I think what the author wrote is generally implied when the term is being used. There’s a lot of code speak happening when people say stuff like, in relation to Star Wars, “oh Rey just learned too quickly.” They’d get roasted if they just said, “I think it’s bullshit this woman is really good with the Force.” Again I don’t think that ALL criticism of Rey is founded in this but I think a lot of the stuff referenced in the link I posted is coming from that place. My understanding of a Mary Sue is that it’s a woman character who’s generally free of weakness; I don’t think what you bolded is a stretch from that, and I don’t think it’s purposefully misrepresenting the term insomuch as it’s unpacking what it actually means.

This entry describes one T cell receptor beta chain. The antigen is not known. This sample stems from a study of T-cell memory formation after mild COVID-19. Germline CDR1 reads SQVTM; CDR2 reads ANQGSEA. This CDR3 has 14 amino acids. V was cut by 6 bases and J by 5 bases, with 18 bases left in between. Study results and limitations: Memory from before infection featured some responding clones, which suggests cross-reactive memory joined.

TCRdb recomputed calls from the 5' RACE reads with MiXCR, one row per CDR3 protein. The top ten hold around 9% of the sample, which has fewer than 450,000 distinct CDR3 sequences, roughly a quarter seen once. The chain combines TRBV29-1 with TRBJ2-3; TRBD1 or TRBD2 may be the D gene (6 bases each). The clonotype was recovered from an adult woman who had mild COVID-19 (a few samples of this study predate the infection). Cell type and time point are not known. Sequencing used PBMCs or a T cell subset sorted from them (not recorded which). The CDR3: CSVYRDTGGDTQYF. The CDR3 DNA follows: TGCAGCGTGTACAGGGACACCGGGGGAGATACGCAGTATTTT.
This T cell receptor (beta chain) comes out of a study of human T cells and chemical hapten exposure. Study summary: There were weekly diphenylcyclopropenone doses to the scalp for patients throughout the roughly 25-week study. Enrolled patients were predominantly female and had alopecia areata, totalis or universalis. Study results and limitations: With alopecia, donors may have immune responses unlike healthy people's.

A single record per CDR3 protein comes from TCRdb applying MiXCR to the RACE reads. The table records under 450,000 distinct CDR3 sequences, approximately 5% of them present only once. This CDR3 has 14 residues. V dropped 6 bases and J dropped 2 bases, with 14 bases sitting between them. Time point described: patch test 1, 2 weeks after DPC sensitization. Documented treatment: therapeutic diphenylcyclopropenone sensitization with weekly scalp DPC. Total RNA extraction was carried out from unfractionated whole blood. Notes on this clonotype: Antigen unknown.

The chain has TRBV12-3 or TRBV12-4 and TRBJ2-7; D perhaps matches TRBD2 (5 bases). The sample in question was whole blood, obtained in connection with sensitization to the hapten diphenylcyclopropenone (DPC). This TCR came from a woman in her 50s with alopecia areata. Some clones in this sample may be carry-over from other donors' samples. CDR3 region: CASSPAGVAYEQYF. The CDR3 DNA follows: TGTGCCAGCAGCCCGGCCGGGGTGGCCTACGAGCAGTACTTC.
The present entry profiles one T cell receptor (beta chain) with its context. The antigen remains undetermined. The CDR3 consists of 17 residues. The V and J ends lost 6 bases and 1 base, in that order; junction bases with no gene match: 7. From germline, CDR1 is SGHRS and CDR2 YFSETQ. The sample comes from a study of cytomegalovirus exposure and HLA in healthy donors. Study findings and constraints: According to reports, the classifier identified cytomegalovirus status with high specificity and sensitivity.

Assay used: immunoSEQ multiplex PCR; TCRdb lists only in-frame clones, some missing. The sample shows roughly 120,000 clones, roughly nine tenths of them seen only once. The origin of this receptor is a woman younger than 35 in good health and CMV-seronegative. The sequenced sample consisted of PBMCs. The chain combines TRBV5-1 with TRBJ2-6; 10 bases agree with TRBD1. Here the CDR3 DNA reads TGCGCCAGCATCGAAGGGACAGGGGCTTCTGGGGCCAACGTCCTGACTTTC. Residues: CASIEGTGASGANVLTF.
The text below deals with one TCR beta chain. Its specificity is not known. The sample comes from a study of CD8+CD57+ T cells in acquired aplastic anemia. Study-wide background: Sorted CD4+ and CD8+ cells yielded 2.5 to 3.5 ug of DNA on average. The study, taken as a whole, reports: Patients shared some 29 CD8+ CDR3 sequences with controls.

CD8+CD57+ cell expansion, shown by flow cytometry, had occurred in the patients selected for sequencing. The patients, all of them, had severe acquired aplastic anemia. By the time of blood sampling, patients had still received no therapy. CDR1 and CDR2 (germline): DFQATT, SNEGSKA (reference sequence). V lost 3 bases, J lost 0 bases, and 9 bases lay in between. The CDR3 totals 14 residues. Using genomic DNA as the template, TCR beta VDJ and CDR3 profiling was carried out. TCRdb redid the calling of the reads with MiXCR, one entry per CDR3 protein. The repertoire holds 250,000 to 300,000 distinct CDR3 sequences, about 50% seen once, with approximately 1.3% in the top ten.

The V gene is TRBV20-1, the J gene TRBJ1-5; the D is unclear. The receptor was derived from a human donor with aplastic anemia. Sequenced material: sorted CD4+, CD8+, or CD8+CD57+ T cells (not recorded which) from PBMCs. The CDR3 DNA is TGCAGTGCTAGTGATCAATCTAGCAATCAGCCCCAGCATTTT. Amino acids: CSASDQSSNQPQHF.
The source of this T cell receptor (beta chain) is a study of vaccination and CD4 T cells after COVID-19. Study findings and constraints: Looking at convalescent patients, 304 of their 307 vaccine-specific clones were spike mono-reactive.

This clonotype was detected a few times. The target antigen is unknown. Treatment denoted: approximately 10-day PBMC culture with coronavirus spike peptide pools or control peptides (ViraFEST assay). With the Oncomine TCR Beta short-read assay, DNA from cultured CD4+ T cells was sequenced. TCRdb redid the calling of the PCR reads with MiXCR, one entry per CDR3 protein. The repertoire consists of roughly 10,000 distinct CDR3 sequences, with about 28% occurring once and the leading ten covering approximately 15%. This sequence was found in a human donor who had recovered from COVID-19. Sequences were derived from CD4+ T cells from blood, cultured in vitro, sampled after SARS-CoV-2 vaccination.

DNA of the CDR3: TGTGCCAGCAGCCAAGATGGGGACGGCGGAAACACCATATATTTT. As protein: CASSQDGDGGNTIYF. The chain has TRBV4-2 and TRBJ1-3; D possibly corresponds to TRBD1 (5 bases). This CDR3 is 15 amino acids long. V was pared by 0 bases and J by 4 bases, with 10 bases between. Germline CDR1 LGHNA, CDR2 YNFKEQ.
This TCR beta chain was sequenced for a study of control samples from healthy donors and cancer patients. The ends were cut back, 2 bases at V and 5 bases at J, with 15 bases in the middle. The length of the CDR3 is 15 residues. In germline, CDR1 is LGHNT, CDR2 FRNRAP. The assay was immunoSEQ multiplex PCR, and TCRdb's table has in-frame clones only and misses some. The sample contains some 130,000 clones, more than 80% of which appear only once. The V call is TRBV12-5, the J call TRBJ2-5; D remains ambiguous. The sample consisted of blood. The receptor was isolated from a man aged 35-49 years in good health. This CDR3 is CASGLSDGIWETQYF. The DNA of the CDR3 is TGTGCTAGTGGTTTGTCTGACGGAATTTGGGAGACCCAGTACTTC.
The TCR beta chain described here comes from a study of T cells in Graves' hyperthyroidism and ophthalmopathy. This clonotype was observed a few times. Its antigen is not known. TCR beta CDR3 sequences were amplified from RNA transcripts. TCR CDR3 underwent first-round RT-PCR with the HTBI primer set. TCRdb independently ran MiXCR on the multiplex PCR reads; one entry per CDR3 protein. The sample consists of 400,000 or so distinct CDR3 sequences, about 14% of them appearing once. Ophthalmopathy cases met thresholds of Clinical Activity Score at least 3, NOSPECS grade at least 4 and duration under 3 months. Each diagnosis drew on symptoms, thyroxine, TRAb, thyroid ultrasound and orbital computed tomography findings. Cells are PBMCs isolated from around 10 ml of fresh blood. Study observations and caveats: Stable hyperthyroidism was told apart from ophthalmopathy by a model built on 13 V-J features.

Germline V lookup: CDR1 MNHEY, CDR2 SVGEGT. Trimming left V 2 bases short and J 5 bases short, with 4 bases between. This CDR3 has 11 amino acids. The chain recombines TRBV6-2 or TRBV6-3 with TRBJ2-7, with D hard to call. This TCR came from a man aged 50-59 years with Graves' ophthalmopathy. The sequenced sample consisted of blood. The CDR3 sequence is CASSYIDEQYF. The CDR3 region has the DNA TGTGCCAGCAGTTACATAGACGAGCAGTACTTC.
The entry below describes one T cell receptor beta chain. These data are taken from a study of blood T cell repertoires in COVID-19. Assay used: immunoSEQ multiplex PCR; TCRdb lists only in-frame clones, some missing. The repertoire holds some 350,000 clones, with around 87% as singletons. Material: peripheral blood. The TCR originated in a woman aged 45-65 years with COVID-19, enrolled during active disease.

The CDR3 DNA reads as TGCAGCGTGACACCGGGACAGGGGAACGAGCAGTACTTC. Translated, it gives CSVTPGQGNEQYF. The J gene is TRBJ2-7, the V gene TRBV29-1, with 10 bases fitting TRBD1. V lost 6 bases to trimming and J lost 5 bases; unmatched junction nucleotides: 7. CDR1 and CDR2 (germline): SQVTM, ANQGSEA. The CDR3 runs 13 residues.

I did say I can get behind the notion that many used the term purely because they hold misogynistic views, in the text you quoted of me. However, it's not correct, if the article is trying to be objective, to reframe the definition of the term. It's disingenuous.

 

To remove the gender connotation for a moment, though it could be a matter of taste, a flawless character is a character without room for growth. You can argue whether that applies to TFA or not, but that's the gist of it. Even being "perfect" can be worked into a story as a flaw in itself, but if a story doesn't do that, the character is probably going to be rather boring or unrelatable. Again, this can be a preference.

 

2 hours ago, Kal-El814 said:

I also think this standard also makes things much harder for marginalized voices to be taken seriously. I’ve seen so many “criticisms” of people like Sarkeesian that distill an entire video / perspective into something like, “she got this one factoid about Mario wrong and I’m supposed to take this seriously?” Straight, white, male creators just generally aren’t held to anything close to the same standard as people examining that media from an intersectional lens, and that’s problematic.